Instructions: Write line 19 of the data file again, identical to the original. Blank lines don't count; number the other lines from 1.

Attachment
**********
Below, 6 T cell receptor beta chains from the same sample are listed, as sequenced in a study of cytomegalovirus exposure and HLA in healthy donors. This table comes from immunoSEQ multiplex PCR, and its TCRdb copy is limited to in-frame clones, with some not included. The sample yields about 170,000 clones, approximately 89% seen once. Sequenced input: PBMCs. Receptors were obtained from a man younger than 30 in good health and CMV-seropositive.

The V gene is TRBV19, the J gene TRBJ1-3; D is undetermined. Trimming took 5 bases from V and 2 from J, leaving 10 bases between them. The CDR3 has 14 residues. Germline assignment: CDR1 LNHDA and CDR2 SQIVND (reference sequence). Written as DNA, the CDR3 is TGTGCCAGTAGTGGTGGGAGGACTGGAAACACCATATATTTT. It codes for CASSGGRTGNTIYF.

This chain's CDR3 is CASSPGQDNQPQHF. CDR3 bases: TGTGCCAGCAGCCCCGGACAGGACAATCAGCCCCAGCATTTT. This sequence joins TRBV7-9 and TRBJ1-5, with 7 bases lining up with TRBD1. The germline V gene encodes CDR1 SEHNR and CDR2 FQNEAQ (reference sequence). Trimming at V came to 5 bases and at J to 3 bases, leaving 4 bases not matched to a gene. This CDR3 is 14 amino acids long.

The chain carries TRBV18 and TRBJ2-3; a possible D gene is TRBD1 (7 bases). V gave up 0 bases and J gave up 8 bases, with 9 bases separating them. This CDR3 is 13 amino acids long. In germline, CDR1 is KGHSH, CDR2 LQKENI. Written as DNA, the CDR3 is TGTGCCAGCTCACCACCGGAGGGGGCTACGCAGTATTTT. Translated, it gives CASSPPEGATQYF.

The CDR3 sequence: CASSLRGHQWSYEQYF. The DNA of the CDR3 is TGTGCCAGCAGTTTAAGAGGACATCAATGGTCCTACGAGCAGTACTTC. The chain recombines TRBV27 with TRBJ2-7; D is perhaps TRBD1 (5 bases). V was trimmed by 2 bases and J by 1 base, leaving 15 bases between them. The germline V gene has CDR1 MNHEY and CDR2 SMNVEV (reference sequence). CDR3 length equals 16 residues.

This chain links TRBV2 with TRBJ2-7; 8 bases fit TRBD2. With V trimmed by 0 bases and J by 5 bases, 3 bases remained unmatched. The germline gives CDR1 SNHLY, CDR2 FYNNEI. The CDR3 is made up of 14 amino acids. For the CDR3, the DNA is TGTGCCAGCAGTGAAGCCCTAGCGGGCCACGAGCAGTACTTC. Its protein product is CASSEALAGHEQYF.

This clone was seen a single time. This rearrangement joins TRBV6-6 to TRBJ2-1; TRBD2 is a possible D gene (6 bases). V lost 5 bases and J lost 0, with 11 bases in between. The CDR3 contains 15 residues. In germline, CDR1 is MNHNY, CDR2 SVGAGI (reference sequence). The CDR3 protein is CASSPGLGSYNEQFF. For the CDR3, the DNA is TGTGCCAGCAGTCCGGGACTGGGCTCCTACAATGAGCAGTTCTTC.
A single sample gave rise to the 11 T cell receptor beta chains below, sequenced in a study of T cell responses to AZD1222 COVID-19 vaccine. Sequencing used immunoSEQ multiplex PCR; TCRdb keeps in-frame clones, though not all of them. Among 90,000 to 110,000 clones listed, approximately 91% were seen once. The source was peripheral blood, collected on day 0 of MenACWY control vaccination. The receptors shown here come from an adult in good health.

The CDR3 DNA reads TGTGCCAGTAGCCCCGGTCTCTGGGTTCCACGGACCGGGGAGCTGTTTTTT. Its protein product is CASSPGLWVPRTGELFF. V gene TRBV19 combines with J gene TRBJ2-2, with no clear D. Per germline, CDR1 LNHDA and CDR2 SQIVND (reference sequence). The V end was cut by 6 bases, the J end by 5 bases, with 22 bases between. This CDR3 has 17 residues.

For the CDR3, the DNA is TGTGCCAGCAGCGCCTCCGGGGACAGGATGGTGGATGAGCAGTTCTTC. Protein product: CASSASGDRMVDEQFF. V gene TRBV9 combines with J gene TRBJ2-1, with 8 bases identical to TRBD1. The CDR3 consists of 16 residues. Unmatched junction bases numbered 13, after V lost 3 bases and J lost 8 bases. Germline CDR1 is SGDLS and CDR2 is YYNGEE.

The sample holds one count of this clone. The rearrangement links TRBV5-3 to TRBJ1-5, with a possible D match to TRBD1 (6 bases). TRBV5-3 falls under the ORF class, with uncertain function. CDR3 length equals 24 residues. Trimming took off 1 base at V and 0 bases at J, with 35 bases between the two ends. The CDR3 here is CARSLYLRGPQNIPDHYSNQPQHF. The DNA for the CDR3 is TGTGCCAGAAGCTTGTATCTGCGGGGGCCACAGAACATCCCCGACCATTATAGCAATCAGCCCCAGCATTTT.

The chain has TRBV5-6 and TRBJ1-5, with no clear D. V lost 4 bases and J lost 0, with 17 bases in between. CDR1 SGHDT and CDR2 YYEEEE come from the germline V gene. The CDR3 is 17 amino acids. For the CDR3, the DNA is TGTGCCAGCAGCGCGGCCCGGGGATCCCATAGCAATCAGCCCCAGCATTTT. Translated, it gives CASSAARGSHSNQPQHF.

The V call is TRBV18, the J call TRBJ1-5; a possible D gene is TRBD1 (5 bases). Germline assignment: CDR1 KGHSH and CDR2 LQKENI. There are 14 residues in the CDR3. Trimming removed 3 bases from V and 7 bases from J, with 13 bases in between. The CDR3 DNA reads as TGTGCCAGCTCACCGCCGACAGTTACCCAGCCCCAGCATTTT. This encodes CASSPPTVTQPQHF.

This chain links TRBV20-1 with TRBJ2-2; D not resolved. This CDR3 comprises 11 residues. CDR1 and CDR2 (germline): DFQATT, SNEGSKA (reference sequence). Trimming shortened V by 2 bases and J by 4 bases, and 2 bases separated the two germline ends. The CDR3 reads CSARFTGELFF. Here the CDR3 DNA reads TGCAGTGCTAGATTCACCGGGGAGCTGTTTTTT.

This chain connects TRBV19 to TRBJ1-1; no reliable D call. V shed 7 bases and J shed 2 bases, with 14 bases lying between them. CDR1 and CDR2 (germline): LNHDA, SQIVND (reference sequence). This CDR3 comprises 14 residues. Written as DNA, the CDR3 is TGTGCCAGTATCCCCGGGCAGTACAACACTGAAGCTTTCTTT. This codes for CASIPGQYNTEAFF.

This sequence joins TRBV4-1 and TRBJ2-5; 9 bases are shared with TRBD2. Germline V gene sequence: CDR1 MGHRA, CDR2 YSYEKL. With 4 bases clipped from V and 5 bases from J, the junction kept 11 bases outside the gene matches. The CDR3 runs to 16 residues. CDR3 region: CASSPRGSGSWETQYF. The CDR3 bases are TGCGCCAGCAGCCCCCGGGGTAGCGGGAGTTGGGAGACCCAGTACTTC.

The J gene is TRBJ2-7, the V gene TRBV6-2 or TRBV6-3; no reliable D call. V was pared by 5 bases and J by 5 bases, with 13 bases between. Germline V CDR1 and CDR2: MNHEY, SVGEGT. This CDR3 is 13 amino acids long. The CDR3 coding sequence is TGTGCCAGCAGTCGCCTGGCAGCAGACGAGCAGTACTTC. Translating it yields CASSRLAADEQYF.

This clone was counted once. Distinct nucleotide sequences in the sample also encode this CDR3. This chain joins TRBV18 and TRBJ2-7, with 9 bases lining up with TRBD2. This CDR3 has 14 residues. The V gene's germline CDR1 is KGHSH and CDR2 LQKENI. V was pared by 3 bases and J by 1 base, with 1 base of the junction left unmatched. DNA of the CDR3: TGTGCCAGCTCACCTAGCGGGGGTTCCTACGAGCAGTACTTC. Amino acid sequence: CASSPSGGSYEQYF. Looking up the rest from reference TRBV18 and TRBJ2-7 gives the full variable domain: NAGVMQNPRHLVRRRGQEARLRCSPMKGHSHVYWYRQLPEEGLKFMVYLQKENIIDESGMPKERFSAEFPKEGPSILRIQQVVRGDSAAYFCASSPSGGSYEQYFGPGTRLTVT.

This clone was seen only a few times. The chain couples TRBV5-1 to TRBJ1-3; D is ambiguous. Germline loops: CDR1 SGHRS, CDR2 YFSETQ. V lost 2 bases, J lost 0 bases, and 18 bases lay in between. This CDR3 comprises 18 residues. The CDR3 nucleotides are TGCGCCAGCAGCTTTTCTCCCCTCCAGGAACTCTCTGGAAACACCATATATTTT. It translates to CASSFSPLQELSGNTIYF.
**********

This clone was seen only a few times. The chain couples TRBV5-1 to TRBJ1-3; D is ambiguous. Germline loops: CDR1 SGHRS, CDR2 YFSETQ. V lost 2 bases, J lost 0 bases, and 18 bases lay in between. This CDR3 comprises 18 residues. The CDR3 nucleotides are TGCGCCAGCAGCTTTTCTCCCCTCCAGGAACTCTCTGGAAACACCATATATTTT. It translates to CASSFSPLQELSGNTIYF.